Happy New Year! Let’s take a scientific look at what it will take this year to achieve those New Year Resolutions. Most importantly, what it will take to make some changes which we can have fun with and enjoy throughout the year and years to come!
Research reveals a curved relationship between practice and automaticity. Say you want to create a new habit, whether it’s increasing your exercise, eating healthy or reading an inspirational/educational book every evening. How often does it need to be performed before it no longer requires tooth grinding/jaw clenching self-control?
Clearly it's going to depend on the type of habit you're trying to form and how single-minded you are in pursuing your goal. But are there any general guidelines for how long it takes before behaviors become automatic?
Ask Google and you'll get a figure of somewhere between 21 and 28 days. In fact, there’s no solid evidence for this number at all. The 21 day myth may well come from a book published in 1960 by a plastic surgeon. Dr Maxwell Maltz noticed that amputees took, on average, 21 days to adjust to the loss of a limb and he argued that people take 21 days to adjust to any major life changes.
Unless you're in the habit of sawing off your own arm, this is not particularly relevant.
Doing without thinking
Now, however, there is some psychological research on this question in a paper recently published in the European Journal of Social Psychology. Phillippa Lally and colleagues from University College London recruited 96 people who were interested in forming a new habit such as eating a piece of fruit with lunch or doing a 15 minute run each day (Lally et al., 2009). Participants were then asked daily how automatic their chosen behaviors felt. These questions included things like whether the behavior was 'hard not to do' and could be done 'without thinking.'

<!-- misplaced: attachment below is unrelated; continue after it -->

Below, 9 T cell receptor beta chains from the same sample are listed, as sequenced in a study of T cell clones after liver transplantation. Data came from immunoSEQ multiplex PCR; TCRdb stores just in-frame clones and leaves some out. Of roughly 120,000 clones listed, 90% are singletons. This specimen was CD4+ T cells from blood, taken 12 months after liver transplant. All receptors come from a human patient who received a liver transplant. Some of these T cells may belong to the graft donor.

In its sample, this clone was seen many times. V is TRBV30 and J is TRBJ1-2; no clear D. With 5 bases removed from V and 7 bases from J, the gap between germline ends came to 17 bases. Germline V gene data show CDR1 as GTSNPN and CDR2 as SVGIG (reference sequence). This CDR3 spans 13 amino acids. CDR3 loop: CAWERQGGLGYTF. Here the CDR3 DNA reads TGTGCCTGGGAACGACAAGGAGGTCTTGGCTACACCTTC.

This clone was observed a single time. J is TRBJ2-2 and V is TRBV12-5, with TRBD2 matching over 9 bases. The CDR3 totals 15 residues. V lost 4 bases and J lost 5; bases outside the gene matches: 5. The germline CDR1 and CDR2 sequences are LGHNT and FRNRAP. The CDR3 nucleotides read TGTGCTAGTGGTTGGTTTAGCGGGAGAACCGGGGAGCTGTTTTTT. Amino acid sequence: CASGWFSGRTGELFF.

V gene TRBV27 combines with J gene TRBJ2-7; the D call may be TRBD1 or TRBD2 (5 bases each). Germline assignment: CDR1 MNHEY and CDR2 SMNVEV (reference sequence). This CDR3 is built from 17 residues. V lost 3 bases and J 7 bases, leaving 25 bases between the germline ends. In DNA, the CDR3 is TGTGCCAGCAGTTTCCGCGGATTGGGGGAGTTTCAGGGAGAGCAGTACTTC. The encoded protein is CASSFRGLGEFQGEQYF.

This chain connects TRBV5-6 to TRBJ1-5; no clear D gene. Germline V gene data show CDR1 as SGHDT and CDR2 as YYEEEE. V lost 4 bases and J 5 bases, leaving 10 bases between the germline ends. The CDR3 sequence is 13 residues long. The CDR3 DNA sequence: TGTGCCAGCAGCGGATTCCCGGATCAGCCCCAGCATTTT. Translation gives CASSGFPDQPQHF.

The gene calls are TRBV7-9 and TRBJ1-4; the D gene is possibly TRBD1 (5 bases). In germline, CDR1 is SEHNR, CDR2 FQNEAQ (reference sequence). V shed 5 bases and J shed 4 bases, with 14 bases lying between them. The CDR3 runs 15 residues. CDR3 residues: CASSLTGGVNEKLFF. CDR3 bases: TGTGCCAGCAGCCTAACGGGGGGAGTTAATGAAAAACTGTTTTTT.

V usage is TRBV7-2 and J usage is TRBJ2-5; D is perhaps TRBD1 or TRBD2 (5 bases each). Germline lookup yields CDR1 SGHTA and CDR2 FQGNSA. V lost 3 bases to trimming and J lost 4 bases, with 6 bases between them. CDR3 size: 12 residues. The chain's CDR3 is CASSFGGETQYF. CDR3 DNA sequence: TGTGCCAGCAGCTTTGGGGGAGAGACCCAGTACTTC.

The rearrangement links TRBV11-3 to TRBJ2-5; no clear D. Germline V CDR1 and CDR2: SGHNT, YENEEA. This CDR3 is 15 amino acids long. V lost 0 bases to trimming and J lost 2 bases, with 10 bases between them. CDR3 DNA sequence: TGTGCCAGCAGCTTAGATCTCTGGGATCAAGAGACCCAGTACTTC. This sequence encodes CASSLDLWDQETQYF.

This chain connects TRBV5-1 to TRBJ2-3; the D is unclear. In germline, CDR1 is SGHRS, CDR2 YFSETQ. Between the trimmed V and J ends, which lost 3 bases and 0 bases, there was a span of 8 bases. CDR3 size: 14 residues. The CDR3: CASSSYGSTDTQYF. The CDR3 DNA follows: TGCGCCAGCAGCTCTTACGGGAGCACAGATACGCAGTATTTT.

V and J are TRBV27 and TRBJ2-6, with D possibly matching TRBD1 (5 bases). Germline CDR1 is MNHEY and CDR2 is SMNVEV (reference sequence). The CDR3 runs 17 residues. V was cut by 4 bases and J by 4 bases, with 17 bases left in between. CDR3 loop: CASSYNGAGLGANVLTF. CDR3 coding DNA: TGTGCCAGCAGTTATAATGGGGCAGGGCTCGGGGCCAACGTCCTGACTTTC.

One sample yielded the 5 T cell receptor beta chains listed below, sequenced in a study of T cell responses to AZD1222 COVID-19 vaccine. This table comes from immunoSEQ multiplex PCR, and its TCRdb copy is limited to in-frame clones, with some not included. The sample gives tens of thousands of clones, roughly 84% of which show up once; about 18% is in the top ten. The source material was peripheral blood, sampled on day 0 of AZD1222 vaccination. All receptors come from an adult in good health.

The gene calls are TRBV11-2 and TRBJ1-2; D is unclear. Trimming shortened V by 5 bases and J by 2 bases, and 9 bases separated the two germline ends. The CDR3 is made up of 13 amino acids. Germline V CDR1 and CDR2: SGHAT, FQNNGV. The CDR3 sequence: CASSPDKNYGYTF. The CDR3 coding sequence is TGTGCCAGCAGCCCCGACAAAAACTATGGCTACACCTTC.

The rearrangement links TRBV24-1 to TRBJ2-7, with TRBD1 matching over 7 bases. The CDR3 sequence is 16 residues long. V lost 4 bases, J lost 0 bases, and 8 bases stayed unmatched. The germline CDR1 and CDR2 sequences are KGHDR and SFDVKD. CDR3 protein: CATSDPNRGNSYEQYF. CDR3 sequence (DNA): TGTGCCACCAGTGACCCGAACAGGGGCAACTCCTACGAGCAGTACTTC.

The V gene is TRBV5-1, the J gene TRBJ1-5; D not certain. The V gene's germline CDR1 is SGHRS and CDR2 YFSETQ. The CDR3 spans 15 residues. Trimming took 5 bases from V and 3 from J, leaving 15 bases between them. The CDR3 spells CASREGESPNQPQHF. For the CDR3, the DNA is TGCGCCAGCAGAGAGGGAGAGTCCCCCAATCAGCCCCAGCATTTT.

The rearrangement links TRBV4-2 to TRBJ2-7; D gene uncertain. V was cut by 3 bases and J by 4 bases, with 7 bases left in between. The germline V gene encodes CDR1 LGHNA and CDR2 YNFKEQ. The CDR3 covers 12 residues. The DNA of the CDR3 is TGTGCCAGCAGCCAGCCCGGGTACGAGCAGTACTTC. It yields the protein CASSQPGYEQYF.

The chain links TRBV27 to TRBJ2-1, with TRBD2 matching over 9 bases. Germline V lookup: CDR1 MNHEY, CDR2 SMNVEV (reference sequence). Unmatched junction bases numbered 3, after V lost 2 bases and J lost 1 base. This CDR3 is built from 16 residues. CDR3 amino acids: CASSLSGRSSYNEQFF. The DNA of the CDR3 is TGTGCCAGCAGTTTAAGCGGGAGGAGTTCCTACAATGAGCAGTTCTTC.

When the researchers examined the different habits, many of the participants showed a curved relationship between practice and automaticity of the form depicted below (solid line). On average a plateau in automaticity was reached after 66 days. In other words it had become as much of a habit as it was ever going to become.
This graph shows that early practice was rewarded with greater increases in automaticity and gains tailed off as participants reached their maximum automaticity for that behavior.
Although the average was 66 days, there was marked variation in how long habits took to form, anywhere from 18 days up to 254 days in the habits examined in this study. As you'd imagine, drinking a daily glass of water became automatic very quickly but doing 50 situps before breakfast required more dedication (above, dotted lines). The researchers also noted that:
- Missing a single day did not reduce the chance of forming a habit.
- A sub-group took much longer than the others to form their habits, perhaps suggesting some people are "habit-resistant."
- Other types of habits may well take much longer.
No small change
What this study reveals is that when we want to develop a relatively simple habit like eating a piece of fruit each day or taking a 10 minute walk, it could take us over two months of daily repetitions before the behavior becomes a habit. And, while this research suggests that skipping single days isn't detrimental in the longterm, it's those early repetitions that give us the greatest boost in automaticity.